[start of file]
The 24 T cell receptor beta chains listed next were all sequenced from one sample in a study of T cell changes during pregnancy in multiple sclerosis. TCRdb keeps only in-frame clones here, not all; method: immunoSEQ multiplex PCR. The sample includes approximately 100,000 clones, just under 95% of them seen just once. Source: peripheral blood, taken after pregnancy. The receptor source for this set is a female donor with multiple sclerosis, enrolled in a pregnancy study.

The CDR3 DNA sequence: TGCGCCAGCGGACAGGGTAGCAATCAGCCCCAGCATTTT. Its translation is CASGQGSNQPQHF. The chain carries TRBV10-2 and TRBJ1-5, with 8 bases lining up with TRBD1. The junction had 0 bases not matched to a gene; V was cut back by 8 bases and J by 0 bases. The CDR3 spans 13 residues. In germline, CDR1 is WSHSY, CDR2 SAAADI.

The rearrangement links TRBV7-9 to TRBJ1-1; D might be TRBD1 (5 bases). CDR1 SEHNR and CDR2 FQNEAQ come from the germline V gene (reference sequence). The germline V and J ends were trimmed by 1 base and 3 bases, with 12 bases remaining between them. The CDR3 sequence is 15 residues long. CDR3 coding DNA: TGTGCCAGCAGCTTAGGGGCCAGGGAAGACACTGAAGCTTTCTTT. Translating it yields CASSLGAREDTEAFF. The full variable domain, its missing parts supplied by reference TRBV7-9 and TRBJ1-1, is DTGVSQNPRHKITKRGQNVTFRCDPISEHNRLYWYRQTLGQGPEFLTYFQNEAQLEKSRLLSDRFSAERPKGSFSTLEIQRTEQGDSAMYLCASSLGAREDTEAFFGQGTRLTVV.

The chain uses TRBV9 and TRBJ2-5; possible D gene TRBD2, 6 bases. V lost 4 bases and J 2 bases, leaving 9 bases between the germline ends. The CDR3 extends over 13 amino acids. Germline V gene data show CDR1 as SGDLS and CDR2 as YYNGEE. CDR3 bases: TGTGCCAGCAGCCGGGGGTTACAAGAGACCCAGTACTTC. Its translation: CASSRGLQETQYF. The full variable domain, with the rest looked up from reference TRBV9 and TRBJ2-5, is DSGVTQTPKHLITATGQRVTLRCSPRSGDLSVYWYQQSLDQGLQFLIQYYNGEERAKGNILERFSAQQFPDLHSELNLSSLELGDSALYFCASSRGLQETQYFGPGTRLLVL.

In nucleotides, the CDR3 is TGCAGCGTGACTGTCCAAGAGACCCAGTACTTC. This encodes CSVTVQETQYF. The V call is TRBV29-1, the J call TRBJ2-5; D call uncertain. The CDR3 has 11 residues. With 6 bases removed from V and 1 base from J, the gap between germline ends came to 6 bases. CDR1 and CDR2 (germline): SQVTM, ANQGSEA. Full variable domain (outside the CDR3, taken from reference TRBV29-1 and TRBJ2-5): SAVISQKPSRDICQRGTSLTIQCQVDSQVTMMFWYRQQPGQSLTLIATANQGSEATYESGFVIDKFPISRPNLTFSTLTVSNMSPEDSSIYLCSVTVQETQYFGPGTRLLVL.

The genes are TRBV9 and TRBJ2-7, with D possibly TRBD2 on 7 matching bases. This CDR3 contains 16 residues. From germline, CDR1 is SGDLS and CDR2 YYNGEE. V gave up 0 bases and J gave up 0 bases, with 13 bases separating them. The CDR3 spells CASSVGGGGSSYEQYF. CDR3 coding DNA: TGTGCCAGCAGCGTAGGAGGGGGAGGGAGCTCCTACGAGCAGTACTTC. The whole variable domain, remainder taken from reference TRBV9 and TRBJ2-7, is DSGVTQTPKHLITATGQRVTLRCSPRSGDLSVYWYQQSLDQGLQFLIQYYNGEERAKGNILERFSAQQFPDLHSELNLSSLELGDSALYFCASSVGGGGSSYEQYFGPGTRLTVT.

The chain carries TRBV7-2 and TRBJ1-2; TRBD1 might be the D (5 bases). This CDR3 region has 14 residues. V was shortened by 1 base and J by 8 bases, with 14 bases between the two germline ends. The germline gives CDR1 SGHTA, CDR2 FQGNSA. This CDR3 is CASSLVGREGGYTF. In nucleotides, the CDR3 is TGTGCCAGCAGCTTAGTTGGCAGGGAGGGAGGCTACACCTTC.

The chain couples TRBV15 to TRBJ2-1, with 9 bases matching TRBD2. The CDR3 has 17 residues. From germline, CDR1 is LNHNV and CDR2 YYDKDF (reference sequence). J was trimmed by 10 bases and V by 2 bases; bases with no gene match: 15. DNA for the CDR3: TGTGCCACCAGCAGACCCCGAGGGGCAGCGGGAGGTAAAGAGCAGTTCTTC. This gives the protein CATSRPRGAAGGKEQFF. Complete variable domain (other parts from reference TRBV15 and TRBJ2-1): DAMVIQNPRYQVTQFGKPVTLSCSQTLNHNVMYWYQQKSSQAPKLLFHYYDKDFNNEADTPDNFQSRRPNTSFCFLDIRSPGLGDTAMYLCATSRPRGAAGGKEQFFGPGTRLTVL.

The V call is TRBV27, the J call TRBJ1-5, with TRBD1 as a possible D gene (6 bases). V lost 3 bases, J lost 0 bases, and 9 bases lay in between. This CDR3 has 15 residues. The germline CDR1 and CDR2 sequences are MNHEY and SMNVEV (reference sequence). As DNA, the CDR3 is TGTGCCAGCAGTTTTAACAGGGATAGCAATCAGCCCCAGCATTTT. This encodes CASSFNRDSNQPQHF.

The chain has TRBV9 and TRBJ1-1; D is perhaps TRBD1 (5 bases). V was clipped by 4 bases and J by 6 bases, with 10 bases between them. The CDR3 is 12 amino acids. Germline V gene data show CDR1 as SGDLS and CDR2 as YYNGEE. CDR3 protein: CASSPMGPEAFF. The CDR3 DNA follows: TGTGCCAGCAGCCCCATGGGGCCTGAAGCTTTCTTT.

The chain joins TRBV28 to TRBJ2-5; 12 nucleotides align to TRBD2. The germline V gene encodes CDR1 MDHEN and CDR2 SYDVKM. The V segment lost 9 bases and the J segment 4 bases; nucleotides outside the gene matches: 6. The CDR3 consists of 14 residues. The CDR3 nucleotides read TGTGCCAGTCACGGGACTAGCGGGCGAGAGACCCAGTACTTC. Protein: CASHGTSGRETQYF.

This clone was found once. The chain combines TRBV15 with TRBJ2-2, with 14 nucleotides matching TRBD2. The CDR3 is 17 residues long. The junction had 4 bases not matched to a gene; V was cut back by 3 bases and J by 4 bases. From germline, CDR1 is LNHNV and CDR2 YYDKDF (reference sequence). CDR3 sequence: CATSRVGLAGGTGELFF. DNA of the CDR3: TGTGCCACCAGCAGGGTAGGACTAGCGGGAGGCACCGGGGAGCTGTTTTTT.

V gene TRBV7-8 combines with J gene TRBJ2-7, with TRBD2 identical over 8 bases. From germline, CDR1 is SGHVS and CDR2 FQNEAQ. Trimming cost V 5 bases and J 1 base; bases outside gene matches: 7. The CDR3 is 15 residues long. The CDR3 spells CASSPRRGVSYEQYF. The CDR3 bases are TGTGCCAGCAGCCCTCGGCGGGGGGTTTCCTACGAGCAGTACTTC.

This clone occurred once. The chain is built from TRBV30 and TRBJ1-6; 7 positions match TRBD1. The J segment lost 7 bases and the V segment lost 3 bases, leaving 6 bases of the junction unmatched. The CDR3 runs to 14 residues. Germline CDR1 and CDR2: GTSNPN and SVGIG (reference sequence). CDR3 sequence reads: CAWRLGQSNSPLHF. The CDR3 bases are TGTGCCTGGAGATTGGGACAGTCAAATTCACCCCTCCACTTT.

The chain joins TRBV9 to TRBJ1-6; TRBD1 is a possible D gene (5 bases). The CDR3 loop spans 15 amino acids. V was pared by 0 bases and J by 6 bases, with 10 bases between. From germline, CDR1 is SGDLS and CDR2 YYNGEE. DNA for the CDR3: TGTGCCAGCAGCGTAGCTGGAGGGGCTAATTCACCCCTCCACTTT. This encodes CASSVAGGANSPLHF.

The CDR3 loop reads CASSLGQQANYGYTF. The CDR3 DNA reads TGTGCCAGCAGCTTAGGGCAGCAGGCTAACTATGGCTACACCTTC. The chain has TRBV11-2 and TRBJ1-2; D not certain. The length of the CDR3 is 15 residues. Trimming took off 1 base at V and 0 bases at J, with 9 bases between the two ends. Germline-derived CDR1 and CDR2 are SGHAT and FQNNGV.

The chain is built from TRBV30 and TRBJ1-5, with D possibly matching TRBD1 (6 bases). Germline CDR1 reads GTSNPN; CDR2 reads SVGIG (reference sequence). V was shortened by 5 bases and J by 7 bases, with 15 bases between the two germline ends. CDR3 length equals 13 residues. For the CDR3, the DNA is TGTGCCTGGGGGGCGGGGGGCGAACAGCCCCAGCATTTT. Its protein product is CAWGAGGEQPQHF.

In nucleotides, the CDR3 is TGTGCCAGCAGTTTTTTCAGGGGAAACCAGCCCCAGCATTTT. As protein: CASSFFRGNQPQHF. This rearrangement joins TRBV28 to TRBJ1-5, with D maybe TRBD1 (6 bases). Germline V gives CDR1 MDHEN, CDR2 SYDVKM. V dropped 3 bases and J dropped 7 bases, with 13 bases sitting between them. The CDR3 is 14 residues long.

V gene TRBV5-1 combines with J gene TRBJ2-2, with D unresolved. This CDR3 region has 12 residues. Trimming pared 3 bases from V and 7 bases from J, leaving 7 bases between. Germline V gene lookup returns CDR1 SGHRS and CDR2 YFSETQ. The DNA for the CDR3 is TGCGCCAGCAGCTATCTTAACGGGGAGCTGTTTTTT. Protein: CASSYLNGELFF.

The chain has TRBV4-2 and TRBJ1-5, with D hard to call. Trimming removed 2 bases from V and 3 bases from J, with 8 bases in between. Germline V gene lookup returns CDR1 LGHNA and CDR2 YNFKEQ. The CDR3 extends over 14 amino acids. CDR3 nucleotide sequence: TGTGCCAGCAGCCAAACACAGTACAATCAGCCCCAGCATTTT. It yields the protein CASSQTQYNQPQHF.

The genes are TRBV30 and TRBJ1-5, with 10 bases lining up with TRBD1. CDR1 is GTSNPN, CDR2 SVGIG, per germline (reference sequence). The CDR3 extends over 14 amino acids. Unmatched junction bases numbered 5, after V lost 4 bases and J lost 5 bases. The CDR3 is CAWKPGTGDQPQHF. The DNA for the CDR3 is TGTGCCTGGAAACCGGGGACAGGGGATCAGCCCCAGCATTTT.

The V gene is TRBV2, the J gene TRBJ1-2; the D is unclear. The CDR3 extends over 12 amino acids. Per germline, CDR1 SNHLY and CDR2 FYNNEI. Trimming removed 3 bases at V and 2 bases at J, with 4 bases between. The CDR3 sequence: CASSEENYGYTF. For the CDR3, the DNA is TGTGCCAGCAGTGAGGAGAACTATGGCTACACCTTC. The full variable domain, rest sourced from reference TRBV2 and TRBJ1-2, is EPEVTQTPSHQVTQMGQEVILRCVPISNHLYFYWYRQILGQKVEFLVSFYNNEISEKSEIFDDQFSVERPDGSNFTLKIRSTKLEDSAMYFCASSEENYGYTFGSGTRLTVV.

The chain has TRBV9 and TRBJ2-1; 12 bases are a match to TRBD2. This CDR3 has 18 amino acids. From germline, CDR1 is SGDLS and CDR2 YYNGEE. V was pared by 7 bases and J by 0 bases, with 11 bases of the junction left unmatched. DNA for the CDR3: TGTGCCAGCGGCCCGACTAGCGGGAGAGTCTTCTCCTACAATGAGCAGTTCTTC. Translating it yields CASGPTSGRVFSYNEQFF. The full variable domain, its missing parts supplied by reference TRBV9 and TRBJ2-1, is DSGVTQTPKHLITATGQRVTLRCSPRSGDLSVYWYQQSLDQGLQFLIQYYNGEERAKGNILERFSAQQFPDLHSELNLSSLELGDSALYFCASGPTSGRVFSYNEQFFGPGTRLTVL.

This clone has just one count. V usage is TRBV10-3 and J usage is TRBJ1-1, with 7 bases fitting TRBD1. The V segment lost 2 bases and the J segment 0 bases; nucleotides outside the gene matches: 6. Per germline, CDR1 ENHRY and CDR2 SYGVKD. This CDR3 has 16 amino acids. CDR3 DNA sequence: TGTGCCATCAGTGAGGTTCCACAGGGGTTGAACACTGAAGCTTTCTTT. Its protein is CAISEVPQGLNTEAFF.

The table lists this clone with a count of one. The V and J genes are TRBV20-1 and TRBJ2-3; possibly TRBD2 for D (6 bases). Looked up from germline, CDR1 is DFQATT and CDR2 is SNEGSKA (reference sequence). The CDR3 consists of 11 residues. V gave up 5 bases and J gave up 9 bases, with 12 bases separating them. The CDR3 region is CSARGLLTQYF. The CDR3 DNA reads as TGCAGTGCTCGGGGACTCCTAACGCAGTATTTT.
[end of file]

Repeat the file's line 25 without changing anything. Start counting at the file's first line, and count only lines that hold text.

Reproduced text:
The table lists this clone with a count of one. The V and J genes are TRBV20-1 and TRBJ2-3; possibly TRBD2 for D (6 bases). Looked up from germline, CDR1 is DFQATT and CDR2 is SNEGSKA (reference sequence). The CDR3 consists of 11 residues. V gave up 5 bases and J gave up 9 bases, with 12 bases separating them. The CDR3 region is CSARGLLTQYF. The CDR3 DNA reads as TGCAGTGCTCGGGGACTCCTAACGCAGTATTTT.